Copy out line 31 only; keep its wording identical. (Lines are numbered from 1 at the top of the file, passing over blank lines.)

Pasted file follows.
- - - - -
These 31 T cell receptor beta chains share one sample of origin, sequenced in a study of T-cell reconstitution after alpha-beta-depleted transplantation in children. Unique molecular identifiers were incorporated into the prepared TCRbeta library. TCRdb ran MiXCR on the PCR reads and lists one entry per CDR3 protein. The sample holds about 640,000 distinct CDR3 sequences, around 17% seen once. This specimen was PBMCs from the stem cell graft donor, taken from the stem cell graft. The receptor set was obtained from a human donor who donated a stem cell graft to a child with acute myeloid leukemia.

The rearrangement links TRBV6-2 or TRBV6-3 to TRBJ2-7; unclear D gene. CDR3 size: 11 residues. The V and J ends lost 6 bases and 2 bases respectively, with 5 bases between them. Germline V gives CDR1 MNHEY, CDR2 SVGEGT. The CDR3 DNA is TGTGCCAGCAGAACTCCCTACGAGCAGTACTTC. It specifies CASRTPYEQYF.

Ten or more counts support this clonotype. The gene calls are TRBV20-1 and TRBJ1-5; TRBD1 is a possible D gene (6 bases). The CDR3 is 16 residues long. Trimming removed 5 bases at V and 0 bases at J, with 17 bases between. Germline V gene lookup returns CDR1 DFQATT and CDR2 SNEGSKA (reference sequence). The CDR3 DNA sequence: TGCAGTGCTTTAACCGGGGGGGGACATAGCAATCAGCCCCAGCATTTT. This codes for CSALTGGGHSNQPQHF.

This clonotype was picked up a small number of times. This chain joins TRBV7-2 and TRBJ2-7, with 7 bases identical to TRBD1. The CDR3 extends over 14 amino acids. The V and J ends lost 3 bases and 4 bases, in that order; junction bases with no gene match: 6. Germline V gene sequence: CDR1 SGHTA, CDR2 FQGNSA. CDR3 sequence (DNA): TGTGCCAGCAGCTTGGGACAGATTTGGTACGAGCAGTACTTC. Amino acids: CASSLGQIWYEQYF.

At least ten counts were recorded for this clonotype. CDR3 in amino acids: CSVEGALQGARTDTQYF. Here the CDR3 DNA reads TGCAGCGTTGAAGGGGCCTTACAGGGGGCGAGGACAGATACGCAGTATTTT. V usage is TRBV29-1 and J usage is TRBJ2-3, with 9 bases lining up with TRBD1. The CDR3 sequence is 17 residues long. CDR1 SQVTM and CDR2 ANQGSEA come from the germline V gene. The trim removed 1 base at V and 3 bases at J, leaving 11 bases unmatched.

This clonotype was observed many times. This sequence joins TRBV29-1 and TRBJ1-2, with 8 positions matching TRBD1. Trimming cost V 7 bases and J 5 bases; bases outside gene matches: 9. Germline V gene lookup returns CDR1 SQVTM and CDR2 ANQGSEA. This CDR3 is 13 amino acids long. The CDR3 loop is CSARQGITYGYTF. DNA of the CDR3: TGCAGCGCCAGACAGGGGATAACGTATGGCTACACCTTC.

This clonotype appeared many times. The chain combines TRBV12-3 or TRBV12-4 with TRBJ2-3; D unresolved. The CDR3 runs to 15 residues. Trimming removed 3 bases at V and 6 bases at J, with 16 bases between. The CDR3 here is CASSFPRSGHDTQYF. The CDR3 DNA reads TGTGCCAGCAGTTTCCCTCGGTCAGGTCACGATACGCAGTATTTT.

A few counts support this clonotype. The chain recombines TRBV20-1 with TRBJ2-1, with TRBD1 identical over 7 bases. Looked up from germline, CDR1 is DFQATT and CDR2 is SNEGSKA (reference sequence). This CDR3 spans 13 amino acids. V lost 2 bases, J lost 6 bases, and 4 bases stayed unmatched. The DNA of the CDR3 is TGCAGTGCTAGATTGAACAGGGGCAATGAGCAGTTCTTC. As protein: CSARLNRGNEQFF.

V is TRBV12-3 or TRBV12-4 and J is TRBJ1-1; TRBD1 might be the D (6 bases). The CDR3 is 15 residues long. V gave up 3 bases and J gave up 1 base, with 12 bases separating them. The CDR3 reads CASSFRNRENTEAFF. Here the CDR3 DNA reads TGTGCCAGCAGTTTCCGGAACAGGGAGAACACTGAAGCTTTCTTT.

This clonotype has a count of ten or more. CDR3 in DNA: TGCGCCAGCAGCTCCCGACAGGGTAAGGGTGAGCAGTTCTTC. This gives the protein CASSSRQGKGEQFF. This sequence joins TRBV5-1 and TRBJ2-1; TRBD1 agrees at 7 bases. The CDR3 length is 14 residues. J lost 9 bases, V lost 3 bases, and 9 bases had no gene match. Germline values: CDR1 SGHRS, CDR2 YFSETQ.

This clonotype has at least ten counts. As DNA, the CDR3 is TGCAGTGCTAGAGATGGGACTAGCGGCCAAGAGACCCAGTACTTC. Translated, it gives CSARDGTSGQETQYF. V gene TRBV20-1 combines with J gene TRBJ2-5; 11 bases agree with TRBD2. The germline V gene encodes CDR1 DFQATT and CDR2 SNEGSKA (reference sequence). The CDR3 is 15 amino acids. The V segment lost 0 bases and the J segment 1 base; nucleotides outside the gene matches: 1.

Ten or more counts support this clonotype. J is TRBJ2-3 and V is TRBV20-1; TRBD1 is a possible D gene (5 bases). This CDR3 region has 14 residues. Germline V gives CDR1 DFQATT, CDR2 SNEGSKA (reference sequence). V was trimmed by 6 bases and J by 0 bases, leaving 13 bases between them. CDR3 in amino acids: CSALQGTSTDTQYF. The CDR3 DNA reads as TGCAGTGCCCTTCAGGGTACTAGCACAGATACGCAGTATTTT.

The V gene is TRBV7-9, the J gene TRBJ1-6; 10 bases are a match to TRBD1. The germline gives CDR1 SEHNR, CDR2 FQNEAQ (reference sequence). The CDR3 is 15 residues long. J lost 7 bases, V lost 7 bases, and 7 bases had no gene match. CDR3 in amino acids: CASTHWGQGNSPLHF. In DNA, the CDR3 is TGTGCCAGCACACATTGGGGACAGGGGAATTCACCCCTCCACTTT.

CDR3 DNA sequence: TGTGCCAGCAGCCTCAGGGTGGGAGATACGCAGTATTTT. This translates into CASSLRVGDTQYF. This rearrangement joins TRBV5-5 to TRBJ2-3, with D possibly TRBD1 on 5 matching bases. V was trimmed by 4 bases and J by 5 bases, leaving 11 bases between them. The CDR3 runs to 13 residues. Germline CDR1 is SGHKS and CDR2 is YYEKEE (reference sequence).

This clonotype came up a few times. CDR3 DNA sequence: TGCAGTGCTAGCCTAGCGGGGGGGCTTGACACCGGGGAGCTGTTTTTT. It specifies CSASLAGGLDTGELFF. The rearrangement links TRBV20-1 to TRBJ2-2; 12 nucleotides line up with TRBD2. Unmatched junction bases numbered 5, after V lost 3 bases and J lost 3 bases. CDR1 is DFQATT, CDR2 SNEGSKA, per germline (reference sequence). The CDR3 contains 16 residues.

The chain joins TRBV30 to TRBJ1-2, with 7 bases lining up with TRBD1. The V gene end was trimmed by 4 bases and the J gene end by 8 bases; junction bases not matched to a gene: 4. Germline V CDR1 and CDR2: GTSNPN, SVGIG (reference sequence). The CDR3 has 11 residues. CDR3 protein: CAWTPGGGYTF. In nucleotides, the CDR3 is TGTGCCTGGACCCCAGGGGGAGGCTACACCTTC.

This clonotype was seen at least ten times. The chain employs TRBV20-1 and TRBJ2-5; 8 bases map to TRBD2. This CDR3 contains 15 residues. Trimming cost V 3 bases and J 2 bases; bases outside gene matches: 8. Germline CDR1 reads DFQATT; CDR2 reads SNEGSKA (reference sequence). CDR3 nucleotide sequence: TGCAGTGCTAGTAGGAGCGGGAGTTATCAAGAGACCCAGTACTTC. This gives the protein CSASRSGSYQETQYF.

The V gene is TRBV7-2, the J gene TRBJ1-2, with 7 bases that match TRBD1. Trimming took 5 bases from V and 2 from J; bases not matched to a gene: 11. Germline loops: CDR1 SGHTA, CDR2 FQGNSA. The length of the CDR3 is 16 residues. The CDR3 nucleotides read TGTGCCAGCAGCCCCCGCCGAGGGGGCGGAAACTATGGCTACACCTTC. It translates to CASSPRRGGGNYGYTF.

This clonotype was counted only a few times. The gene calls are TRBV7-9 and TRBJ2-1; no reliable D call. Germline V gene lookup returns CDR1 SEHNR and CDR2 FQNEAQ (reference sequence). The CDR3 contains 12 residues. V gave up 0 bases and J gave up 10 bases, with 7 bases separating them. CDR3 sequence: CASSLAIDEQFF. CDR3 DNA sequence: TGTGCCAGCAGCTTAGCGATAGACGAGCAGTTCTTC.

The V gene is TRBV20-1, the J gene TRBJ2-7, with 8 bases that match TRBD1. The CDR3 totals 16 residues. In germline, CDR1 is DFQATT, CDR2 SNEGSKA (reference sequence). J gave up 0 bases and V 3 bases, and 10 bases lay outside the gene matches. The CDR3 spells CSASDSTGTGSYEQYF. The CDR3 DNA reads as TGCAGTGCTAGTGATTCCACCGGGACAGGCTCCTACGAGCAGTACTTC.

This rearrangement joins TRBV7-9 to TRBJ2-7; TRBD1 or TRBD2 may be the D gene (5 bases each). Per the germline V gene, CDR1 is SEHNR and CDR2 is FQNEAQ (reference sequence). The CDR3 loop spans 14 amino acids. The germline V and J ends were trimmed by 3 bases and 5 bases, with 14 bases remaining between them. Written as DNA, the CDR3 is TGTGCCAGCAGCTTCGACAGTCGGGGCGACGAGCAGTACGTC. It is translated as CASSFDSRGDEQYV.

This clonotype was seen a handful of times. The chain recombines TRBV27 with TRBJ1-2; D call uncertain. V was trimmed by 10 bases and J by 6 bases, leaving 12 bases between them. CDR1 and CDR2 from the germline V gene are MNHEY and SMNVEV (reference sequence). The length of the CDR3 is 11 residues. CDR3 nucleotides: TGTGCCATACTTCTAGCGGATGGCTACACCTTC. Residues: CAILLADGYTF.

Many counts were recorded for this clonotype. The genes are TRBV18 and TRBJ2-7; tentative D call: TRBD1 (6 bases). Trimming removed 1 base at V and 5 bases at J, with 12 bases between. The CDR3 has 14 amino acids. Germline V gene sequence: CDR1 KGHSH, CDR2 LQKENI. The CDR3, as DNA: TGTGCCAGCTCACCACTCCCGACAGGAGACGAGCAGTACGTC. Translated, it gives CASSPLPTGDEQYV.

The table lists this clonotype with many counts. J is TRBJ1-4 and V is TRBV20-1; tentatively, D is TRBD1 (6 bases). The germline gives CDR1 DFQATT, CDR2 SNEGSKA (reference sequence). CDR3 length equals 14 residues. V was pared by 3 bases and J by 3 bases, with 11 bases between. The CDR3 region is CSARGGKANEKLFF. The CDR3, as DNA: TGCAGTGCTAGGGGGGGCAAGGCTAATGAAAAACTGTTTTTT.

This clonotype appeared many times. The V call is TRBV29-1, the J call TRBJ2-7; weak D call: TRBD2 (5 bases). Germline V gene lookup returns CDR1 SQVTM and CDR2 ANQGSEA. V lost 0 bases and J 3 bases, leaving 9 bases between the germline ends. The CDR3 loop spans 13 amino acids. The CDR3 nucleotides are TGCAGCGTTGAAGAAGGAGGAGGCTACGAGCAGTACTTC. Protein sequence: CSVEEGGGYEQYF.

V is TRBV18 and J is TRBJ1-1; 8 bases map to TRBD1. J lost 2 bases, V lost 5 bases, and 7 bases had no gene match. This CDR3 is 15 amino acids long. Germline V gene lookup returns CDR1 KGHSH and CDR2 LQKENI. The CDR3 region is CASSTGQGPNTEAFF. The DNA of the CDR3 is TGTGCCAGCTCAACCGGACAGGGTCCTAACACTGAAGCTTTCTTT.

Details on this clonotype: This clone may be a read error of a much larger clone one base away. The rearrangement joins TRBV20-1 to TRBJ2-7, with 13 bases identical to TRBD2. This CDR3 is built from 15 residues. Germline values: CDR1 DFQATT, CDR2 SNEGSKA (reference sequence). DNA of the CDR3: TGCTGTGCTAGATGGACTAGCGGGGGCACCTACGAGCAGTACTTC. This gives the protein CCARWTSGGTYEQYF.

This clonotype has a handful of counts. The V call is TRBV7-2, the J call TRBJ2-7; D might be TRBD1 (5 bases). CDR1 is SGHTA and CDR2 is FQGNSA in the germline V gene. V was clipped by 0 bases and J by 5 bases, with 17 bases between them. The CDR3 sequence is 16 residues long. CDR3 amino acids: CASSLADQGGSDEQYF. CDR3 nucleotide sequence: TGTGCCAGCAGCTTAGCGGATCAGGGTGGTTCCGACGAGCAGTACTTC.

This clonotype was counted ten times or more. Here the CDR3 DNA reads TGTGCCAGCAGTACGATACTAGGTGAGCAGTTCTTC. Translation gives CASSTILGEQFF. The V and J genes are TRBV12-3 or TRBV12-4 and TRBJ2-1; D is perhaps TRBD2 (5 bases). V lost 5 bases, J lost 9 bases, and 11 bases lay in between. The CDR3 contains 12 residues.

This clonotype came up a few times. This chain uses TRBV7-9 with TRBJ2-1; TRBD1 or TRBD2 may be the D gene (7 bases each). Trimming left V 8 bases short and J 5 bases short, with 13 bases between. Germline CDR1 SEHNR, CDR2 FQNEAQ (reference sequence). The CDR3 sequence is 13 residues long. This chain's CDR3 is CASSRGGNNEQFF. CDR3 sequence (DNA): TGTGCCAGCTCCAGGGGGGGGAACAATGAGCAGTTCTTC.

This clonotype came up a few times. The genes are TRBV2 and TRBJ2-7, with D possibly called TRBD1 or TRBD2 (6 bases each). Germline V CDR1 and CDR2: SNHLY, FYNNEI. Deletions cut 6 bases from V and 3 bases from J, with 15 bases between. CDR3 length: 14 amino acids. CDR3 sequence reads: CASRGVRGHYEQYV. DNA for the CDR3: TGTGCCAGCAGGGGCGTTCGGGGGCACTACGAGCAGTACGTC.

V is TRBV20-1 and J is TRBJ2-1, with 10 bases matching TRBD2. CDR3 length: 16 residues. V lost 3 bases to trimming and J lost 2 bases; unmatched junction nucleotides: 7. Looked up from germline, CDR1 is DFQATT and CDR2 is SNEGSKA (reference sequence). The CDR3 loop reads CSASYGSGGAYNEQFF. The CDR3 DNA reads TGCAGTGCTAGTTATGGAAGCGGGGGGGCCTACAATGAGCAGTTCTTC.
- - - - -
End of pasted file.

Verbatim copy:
This clonotype came up a few times. The genes are TRBV2 and TRBJ2-7, with D possibly called TRBD1 or TRBD2 (6 bases each). Germline V CDR1 and CDR2: SNHLY, FYNNEI. Deletions cut 6 bases from V and 3 bases from J, with 15 bases between. CDR3 length: 14 amino acids. CDR3 sequence reads: CASRGVRGHYEQYV. DNA for the CDR3: TGTGCCAGCAGGGGCGTTCGGGGGCACTACGAGCAGTACGTC.